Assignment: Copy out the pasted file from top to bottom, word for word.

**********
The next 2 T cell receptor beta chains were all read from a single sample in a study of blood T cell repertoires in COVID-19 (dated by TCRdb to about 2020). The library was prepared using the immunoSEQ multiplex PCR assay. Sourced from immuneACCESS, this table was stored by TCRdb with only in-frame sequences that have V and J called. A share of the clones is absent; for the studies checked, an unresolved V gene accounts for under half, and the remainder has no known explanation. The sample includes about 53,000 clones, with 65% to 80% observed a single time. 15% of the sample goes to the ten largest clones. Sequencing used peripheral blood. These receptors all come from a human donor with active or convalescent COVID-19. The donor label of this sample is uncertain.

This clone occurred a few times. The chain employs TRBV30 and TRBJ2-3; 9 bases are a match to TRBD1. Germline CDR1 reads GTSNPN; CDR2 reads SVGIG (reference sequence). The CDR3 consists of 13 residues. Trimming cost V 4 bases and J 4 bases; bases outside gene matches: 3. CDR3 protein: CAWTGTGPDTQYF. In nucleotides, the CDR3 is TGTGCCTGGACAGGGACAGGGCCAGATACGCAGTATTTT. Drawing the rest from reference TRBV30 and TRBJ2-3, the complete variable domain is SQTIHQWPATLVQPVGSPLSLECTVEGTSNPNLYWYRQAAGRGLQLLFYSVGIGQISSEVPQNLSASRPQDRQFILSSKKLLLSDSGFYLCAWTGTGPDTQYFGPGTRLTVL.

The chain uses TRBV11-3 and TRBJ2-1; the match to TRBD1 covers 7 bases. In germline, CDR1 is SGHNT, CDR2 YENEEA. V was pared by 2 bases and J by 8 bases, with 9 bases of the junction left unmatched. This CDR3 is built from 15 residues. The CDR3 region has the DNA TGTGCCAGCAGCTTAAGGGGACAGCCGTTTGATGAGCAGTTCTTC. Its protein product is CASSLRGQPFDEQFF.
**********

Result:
The next 2 T cell receptor beta chains were all read from a single sample in a study of blood T cell repertoires in COVID-19 (dated by TCRdb to about 2020). The library was prepared using the immunoSEQ multiplex PCR assay. Sourced from immuneACCESS, this table was stored by TCRdb with only in-frame sequences that have V and J called. A share of the clones is absent; for the studies checked, an unresolved V gene accounts for under half, and the remainder has no known explanation. The sample includes about 53,000 clones, with 65% to 80% observed a single time. 15% of the sample goes to the ten largest clones. Sequencing used peripheral blood. These receptors all come from a human donor with active or convalescent COVID-19. The donor label of this sample is uncertain.

This clone occurred a few times. The chain employs TRBV30 and TRBJ2-3; 9 bases are a match to TRBD1. Germline CDR1 reads GTSNPN; CDR2 reads SVGIG (reference sequence). The CDR3 consists of 13 residues. Trimming cost V 4 bases and J 4 bases; bases outside gene matches: 3. CDR3 protein: CAWTGTGPDTQYF. In nucleotides, the CDR3 is TGTGCCTGGACAGGGACAGGGCCAGATACGCAGTATTTT. Drawing the rest from reference TRBV30 and TRBJ2-3, the complete variable domain is SQTIHQWPATLVQPVGSPLSLECTVEGTSNPNLYWYRQAAGRGLQLLFYSVGIGQISSEVPQNLSASRPQDRQFILSSKKLLLSDSGFYLCAWTGTGPDTQYFGPGTRLTVL.

The chain uses TRBV11-3 and TRBJ2-1; the match to TRBD1 covers 7 bases. In germline, CDR1 is SGHNT, CDR2 YENEEA. V was pared by 2 bases and J by 8 bases, with 9 bases of the junction left unmatched. This CDR3 is built from 15 residues. The CDR3 region has the DNA TGTGCCAGCAGCTTAAGGGGACAGCCGTTTGATGAGCAGTTCTTC. Its protein product is CASSLRGQPFDEQFF.